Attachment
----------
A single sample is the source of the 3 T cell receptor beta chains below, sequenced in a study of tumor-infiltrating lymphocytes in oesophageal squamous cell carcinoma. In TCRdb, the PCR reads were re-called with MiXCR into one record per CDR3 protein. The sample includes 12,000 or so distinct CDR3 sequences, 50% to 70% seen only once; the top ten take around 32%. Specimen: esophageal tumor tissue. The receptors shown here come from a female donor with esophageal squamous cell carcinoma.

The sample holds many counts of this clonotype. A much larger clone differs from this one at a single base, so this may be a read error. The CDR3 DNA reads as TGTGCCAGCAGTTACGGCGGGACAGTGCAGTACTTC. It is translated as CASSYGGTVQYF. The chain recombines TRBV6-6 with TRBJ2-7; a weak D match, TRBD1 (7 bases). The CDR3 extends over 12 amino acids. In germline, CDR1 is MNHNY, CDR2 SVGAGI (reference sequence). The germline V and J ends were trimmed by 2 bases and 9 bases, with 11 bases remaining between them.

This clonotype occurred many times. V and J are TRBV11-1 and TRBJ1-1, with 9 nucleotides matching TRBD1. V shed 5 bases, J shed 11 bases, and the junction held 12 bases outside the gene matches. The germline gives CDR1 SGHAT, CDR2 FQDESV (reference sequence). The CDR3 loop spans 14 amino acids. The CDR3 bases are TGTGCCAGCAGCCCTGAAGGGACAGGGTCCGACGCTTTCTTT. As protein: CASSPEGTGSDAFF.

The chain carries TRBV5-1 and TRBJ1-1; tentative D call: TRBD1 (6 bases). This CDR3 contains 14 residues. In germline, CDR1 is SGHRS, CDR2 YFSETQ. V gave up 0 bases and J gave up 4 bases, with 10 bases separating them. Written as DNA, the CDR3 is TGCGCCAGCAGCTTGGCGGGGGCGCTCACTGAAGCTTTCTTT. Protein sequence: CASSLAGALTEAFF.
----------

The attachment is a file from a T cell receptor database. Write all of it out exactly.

A single sample is the source of the 3 T cell receptor beta chains below, sequenced in a study of tumor-infiltrating lymphocytes in oesophageal squamous cell carcinoma. In TCRdb, the PCR reads were re-called with MiXCR into one record per CDR3 protein. The sample includes 12,000 or so distinct CDR3 sequences, 50% to 70% seen only once; the top ten take around 32%. Specimen: esophageal tumor tissue. The receptors shown here come from a female donor with esophageal squamous cell carcinoma.

The sample holds many counts of this clonotype. A much larger clone differs from this one at a single base, so this may be a read error. The CDR3 DNA reads as TGTGCCAGCAGTTACGGCGGGACAGTGCAGTACTTC. It is translated as CASSYGGTVQYF. The chain recombines TRBV6-6 with TRBJ2-7; a weak D match, TRBD1 (7 bases). The CDR3 extends over 12 amino acids. In germline, CDR1 is MNHNY, CDR2 SVGAGI (reference sequence). The germline V and J ends were trimmed by 2 bases and 9 bases, with 11 bases remaining between them.

This clonotype occurred many times. V and J are TRBV11-1 and TRBJ1-1, with 9 nucleotides matching TRBD1. V shed 5 bases, J shed 11 bases, and the junction held 12 bases outside the gene matches. The germline gives CDR1 SGHAT, CDR2 FQDESV (reference sequence). The CDR3 loop spans 14 amino acids. The CDR3 bases are TGTGCCAGCAGCCCTGAAGGGACAGGGTCCGACGCTTTCTTT. As protein: CASSPEGTGSDAFF.

The chain carries TRBV5-1 and TRBJ1-1; tentative D call: TRBD1 (6 bases). This CDR3 contains 14 residues. In germline, CDR1 is SGHRS, CDR2 YFSETQ. V gave up 0 bases and J gave up 4 bases, with 10 bases separating them. Written as DNA, the CDR3 is TGCGCCAGCAGCTTGGCGGGGGCGCTCACTGAAGCTTTCTTT. Protein sequence: CASSLAGALTEAFF.